I had fun Thursday night joining old friend Chad Huntington on a tour of Automobile Alley. Broadway is thriving these days, but we both remember a time when the area was a disaster zone – with seemingly no hope for a revival.
Sometimes, photos tell a lot more of the story than words. So let’s get to it:
First, Chad Huntington spoke about the St. Nicholas Hotel building, now home to Schlegal Bicycles at NW 8 and Broadway. The building was seriously damaged by the 1995 bombing, and then assumed destroyed by a five-alarm fire that followed just a few months later.
Magnolia Petroleum Building:
Now for the curious case of the Fifth Avenue Lofts, previously home to Wesbanco. If one visits the site of Boyington Properties, you see the following newspaper clipping was used as the basis for renovating it into what it is today:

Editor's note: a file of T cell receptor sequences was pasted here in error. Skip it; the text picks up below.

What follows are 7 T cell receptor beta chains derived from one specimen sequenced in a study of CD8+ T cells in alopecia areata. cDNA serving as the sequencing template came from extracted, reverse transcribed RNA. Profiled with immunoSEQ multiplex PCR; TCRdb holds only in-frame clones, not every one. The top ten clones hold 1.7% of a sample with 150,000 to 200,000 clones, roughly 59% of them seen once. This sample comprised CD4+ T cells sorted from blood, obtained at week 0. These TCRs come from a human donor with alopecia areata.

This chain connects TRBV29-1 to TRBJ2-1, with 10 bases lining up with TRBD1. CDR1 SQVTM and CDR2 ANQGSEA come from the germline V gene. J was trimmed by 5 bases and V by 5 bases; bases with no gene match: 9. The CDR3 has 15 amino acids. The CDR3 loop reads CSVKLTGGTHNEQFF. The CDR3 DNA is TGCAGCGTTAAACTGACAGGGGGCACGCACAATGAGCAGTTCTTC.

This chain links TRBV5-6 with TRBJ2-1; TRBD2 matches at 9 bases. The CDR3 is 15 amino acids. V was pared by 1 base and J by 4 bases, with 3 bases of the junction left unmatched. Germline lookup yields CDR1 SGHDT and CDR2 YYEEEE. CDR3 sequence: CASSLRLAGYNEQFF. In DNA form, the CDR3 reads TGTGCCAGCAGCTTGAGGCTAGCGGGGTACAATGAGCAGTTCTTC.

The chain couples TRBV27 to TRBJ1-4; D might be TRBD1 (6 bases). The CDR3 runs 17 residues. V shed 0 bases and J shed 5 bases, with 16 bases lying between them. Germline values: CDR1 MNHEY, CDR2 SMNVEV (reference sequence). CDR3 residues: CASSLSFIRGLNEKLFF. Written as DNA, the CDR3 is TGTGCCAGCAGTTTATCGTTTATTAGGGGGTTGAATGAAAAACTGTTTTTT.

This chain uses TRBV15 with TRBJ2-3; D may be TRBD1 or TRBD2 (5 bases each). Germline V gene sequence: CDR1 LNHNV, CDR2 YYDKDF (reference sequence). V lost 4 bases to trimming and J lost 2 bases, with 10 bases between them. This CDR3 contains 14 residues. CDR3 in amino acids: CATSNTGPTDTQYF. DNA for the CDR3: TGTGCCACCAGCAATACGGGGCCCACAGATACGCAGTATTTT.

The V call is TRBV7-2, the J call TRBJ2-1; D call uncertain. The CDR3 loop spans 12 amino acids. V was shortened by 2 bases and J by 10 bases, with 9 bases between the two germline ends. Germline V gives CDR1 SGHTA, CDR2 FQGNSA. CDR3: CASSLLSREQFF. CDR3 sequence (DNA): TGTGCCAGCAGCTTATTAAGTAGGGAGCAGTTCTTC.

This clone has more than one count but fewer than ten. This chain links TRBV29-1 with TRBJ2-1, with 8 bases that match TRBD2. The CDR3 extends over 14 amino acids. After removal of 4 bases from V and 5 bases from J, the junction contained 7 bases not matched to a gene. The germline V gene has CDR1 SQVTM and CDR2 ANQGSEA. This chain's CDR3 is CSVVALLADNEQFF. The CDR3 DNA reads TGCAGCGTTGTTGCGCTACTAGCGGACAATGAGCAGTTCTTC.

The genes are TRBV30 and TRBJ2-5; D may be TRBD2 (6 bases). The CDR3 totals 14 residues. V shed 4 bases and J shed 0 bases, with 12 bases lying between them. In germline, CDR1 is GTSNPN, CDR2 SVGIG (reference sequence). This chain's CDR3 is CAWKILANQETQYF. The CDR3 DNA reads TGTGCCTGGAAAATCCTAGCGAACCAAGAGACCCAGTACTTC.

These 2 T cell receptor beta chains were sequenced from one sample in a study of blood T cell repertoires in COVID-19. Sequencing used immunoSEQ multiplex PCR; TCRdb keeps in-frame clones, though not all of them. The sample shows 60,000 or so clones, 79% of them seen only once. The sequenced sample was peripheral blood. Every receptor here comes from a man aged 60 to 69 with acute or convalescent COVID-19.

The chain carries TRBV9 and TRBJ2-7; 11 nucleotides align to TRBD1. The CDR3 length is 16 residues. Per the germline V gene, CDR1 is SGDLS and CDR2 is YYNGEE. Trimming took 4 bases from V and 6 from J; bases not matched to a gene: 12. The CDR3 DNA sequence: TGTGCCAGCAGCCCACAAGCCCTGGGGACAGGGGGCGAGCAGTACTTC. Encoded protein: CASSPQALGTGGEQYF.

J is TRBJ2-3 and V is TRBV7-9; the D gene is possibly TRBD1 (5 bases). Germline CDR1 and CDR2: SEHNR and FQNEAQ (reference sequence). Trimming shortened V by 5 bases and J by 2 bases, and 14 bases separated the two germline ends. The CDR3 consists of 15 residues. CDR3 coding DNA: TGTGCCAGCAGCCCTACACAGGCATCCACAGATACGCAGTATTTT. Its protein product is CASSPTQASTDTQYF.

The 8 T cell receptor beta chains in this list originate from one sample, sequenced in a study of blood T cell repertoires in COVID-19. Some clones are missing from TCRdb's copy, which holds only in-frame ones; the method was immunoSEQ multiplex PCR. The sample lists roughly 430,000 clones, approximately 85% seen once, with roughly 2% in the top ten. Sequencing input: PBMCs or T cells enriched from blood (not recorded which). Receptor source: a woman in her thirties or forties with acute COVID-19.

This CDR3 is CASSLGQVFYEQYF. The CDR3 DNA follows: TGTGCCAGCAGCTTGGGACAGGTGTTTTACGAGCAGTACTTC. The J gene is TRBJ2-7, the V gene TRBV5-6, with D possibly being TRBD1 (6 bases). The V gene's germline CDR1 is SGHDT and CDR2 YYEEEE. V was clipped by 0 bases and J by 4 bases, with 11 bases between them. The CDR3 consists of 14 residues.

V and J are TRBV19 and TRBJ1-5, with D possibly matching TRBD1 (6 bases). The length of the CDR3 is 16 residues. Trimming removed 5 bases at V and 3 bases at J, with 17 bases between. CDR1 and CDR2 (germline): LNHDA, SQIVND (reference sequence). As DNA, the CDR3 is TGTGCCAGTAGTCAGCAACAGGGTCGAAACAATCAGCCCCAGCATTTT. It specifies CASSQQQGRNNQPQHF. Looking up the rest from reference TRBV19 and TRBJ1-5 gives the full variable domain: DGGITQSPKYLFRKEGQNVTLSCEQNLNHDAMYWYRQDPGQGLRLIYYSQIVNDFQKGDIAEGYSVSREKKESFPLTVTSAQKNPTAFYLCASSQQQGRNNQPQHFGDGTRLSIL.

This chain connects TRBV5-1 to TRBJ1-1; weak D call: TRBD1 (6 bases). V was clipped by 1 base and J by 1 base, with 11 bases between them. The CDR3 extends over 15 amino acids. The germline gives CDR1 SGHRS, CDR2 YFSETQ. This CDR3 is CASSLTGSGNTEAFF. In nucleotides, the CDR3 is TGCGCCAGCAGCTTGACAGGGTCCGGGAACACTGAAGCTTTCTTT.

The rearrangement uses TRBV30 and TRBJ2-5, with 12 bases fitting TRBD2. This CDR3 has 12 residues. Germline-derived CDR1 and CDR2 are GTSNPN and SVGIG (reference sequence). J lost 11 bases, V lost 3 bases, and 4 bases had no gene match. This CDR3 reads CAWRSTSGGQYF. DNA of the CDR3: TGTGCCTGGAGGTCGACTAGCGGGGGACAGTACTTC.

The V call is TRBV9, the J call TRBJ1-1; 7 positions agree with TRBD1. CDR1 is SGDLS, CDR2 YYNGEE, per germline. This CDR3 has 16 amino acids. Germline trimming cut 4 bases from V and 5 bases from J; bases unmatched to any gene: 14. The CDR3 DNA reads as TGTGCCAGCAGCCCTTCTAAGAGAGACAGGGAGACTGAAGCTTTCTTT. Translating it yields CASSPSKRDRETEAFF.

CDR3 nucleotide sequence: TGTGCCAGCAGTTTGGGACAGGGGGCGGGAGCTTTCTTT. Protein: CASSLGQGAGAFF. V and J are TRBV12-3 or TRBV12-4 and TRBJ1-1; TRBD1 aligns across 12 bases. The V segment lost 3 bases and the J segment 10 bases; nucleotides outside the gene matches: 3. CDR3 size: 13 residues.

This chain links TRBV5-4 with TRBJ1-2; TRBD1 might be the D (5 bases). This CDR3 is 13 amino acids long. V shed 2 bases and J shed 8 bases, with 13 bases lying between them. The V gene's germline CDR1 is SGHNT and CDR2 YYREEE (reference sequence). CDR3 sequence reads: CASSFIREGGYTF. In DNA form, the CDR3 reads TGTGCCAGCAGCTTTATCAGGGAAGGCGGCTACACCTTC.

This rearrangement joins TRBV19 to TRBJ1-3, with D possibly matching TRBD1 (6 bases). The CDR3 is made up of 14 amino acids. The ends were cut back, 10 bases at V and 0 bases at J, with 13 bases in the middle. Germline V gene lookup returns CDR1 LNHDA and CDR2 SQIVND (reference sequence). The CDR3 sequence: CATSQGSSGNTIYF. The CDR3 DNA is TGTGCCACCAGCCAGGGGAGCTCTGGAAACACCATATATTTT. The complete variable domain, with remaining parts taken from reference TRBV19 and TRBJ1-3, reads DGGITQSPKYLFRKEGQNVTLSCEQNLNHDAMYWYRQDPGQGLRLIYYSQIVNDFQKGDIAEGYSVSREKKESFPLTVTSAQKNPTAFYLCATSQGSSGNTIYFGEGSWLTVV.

So by this logic, the building was renovated to look like this:
But that’s not quite right. In fact, it’s not right at all. The following photo shows how the building appeared in its earliest years:
Oh how I wish it looked like this today.
More photos of the building over the years:
Red Prime Steakhouse, the earliest Buick dealership in the state:
One more set of shots of the 1015 and 1007 N Broadway buildings, now home to Coffee Slinger, Cardinal Engineering and Rawhide.